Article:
A Wolf in Port Phillip

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During the American Civil War of 1861 to 1865, the southern states used armed merchant ships as raiders to attack the merchant vessels of the north. The visit of one of these ‘Wolves of the Sea’ to Melbourne was the only occasion on which Australia had a connection to the Civil War.

Built in 1863, the Shenandoah was chosen and purchased by an agent of the Confederacy because of her speed. She left the Thames supposedly on a passage to India but actually to meet another ship at Madeira. This ship carried the guns the Shenandoah would use to attack Union shipping. 

CSS Shenandoah arrived at Port Phillip on January 25, 1865, to replenish her coal supplies and to make repairs to her damaged machinery. Though strict international agreements limited the time the ship could spend in Melbourne, her captain gained the permission of the Governor to repair his ship. 

The ship and her crew received an enthusiastic welcome to Melbourne and, when opened to visitors, thousands took the opportunity to go aboard. While in Melbourne, the officers and crew members were invited to banquets in their honour, to the theatres, and seven officers accepted an invitation to visit Ballarat. The vessel was undermanned but men could not be recruited in a neutral port under international law. Forty-two stowaways, however, signed on as crew members on February 19, the morning after the ship left Port Phillip.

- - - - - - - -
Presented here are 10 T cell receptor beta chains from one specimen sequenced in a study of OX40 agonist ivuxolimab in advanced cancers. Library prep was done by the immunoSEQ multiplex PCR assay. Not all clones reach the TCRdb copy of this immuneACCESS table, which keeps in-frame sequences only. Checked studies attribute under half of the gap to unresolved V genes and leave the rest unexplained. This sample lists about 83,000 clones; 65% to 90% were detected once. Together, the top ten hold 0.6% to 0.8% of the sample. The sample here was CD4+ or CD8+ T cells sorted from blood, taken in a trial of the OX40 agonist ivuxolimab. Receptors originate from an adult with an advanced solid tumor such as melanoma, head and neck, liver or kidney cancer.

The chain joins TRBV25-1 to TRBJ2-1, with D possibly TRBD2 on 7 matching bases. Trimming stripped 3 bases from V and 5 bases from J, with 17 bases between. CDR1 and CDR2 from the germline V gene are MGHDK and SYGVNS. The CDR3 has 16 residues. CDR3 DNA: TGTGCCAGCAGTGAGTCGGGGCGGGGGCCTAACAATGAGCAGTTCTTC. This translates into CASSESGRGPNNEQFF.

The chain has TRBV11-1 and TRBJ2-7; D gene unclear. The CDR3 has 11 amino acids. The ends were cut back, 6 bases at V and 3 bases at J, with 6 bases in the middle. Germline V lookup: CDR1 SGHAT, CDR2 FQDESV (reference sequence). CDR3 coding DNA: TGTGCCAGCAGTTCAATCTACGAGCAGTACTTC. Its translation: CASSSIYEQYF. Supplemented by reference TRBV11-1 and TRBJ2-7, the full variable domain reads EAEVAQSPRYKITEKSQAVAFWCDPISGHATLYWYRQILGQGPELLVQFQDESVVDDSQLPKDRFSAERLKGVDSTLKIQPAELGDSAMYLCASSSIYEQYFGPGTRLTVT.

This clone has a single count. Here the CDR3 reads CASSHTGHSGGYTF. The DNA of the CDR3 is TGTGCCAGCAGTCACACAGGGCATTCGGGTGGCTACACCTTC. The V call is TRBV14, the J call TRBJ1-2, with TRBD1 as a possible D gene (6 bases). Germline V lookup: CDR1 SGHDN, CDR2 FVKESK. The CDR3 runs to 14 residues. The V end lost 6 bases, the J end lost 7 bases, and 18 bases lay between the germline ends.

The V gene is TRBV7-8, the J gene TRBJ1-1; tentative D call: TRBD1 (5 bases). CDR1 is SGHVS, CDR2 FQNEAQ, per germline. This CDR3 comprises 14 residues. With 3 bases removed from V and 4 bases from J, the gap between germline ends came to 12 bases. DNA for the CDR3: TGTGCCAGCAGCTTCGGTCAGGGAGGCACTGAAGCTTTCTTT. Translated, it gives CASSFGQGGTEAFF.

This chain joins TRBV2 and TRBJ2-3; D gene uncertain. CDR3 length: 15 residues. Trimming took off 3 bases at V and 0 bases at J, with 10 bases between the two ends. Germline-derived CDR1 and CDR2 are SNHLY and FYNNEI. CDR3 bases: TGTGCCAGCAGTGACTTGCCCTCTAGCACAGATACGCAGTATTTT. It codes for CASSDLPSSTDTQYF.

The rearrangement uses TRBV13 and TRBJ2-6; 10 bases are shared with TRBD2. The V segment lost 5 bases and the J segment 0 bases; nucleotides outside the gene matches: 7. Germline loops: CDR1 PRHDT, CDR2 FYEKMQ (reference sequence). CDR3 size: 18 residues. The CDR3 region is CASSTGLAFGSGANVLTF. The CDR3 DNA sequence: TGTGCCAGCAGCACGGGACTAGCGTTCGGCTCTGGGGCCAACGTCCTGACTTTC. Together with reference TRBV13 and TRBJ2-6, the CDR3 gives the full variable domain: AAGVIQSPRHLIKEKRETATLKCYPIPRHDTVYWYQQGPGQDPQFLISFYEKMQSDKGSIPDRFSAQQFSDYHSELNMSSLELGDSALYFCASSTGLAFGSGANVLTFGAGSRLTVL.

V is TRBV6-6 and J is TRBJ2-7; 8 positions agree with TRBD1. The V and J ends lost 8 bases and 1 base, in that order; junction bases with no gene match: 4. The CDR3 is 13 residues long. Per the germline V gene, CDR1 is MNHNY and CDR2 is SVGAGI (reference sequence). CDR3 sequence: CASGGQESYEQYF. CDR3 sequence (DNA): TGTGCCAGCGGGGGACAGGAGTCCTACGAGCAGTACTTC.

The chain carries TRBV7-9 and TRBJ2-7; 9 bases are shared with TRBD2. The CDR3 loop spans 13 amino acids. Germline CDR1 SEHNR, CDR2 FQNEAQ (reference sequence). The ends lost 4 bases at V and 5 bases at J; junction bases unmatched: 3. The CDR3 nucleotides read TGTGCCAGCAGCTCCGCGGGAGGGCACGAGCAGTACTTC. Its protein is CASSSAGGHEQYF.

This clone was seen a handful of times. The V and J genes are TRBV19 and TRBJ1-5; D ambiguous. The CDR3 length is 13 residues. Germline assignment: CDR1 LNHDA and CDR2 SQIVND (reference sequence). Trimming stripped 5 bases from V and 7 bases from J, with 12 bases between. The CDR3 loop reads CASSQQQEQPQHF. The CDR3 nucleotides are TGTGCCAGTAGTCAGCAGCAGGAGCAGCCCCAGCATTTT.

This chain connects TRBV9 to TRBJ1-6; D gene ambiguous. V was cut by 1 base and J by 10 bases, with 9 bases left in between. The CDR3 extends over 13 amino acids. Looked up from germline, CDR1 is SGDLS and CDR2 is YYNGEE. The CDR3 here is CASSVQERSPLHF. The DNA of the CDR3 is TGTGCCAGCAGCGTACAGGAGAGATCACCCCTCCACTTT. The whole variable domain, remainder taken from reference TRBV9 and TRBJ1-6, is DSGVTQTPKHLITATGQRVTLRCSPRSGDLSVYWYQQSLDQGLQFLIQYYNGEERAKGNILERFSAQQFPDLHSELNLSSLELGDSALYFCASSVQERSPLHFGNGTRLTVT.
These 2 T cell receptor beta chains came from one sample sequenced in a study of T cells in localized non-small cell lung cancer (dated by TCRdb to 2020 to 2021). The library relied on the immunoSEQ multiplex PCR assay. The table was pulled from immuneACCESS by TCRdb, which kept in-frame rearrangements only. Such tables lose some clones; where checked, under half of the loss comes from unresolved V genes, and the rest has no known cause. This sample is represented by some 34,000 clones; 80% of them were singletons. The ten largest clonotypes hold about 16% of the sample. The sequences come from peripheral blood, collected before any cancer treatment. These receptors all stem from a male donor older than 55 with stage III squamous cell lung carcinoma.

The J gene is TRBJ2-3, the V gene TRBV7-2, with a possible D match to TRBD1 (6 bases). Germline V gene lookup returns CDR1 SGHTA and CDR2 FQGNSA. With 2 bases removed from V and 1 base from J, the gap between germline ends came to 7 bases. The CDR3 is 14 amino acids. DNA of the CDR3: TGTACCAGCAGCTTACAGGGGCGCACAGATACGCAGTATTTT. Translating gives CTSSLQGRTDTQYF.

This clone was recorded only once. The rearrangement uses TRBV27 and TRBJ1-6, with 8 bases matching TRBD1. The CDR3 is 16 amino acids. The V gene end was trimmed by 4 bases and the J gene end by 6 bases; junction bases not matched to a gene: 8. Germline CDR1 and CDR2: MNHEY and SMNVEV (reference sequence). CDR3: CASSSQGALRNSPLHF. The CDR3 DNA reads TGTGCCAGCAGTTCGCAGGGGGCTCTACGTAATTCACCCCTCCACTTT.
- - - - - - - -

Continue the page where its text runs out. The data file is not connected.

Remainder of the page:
During June 1865 in the northern Pacific, Shenandoah captured 25 whaling ships owned by states of the Union, having taken four more on her way north. She had previously taken nine ships before visiting Melbourne. After the war had ended, Shenandoah was sailed to Liverpool and surrendered to British authorities. 

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A tribunal set up in Geneva in 1871 found that Britain was responsible for acts committed by the Shenandoah after she left Melbourne. The decision of the tribunal was that the colonial government had allowed greater than necessary assistance to the ship and 42 men had illegally joined her crew. Nearly $US4 million in damages was awarded against the British Government.

BY MAURIE HUTCHINSON

President, Peninsula Ship Society

T: Maurie Hutchinson 9787 5780

E: [email protected]

The Peninsula Ship Society meets at Hastings Yacht Club on the fourth Tuesday of each month at 10am. Visitors always welcome. 


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